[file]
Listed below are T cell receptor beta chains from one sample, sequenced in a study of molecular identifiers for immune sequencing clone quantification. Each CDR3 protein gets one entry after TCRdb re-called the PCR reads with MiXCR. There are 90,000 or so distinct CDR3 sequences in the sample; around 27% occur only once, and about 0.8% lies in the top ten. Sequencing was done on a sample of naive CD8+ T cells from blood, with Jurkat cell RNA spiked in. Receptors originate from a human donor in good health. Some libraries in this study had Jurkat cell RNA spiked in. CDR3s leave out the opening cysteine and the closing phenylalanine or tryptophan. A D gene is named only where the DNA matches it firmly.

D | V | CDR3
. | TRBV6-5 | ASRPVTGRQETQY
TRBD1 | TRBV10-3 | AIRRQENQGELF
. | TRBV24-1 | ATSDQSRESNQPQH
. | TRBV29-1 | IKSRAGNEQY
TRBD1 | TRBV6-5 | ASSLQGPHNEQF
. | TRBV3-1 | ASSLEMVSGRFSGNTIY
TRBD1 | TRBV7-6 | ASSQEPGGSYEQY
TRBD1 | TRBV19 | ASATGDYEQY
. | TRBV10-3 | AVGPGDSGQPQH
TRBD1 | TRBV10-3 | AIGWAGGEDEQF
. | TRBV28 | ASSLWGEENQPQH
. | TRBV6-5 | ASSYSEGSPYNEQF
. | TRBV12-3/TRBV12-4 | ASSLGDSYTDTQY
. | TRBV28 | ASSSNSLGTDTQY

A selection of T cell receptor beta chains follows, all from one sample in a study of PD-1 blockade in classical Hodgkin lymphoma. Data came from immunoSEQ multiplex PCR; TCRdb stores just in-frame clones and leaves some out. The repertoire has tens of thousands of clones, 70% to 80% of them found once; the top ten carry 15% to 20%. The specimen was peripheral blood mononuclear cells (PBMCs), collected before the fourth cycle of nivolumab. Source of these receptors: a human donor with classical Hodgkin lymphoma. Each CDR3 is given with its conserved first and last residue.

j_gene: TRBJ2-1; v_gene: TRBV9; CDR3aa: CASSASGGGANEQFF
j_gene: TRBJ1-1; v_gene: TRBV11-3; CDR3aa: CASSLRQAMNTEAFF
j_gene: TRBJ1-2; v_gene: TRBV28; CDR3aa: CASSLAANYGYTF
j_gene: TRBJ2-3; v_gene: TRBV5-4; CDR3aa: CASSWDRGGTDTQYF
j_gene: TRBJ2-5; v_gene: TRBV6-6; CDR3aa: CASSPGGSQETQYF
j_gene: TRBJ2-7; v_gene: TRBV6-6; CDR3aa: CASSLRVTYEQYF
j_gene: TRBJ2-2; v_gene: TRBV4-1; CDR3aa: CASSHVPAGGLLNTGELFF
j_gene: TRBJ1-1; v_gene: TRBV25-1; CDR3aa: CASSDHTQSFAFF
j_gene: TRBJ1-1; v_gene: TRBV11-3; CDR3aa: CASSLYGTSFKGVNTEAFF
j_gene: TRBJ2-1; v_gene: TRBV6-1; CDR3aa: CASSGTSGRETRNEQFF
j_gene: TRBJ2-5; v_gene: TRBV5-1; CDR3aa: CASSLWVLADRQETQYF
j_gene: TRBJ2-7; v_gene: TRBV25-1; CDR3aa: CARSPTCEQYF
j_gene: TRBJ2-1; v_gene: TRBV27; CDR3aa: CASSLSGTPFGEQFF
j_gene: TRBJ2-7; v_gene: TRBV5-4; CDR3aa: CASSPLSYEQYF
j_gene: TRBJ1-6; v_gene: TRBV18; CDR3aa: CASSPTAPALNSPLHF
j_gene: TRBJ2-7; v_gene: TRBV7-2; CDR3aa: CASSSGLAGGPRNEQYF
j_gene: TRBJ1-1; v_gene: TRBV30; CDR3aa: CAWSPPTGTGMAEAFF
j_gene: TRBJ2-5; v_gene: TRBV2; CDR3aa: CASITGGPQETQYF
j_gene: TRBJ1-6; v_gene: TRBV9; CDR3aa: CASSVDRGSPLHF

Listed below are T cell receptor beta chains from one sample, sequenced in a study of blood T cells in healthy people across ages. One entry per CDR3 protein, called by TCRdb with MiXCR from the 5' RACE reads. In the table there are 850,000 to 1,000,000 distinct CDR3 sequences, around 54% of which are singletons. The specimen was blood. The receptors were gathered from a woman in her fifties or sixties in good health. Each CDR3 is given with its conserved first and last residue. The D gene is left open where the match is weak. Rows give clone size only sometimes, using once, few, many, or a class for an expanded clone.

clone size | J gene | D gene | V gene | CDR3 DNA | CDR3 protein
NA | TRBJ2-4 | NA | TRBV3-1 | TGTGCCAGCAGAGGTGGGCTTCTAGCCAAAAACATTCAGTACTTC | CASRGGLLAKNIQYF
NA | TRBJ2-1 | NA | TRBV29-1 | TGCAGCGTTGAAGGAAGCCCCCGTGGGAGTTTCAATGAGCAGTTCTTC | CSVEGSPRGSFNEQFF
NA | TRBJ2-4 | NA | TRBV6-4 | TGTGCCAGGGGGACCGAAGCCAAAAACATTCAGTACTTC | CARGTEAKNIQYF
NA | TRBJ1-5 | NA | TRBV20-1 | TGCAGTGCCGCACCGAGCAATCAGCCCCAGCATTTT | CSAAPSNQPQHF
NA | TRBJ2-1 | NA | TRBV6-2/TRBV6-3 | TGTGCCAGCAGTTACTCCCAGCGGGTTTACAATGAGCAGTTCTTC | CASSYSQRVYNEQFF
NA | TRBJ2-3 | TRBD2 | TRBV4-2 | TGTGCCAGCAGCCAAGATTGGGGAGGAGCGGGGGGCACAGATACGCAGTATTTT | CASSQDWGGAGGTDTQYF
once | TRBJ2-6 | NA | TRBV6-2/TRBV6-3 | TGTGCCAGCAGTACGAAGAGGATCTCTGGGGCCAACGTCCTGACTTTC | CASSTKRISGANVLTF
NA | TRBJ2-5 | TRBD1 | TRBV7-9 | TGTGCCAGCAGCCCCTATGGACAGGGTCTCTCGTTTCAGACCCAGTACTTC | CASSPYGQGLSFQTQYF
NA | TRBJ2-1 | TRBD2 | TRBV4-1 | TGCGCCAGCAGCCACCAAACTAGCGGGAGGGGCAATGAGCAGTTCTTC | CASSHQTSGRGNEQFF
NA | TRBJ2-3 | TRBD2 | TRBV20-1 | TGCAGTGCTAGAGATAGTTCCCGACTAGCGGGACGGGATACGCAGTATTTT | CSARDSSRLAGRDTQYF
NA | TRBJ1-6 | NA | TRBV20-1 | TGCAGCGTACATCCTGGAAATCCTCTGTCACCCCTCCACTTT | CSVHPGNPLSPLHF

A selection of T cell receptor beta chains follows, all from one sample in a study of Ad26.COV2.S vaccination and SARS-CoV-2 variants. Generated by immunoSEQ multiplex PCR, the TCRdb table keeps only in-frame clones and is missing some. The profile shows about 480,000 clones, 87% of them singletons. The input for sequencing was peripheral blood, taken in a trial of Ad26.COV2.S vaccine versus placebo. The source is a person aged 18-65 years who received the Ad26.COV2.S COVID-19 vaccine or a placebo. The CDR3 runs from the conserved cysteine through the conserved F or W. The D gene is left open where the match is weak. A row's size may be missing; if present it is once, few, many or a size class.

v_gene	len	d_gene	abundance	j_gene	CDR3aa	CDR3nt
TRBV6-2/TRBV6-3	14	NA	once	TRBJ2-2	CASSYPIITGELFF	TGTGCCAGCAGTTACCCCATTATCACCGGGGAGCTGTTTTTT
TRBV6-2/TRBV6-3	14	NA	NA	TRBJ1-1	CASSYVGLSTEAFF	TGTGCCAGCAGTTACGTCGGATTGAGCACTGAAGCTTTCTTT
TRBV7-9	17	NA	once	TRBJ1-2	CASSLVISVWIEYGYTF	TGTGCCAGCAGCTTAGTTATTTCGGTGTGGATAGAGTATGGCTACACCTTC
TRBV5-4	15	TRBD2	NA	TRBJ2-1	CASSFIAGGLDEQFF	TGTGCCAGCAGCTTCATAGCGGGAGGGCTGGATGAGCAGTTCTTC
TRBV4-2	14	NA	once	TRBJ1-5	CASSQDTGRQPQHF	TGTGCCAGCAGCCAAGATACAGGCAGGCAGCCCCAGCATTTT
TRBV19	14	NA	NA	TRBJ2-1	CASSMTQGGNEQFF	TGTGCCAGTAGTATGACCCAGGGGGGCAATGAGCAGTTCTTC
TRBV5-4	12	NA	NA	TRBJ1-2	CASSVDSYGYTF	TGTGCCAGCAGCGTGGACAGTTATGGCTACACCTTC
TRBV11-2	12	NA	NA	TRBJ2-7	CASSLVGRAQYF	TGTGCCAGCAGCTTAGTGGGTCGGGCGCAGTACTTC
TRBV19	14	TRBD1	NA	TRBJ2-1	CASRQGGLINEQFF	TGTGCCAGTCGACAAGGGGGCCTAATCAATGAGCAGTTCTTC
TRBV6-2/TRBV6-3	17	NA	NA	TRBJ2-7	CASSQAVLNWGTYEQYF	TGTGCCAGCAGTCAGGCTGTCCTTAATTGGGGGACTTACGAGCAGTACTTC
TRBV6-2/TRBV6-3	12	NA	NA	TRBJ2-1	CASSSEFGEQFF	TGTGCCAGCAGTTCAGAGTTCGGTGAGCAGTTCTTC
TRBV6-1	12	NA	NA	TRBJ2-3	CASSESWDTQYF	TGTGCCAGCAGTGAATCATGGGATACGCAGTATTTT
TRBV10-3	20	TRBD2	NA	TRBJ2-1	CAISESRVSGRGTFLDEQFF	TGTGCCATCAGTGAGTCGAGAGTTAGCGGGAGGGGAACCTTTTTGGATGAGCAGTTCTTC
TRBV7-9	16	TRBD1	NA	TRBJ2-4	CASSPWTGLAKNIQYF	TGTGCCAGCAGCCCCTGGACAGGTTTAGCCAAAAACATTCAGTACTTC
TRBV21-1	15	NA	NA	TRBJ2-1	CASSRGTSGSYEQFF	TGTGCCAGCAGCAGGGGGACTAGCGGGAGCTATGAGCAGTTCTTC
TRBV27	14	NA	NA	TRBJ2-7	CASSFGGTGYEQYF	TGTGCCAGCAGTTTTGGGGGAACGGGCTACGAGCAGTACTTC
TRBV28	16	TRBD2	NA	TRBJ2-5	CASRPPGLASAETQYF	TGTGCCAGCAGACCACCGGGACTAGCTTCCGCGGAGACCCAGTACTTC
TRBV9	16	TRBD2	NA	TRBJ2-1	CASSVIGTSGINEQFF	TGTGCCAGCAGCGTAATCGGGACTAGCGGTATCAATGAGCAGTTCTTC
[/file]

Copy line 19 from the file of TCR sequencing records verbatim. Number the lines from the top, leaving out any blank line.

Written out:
j_gene: TRBJ1-1; v_gene: TRBV11-3; CDR3aa: CASSLRQAMNTEAFF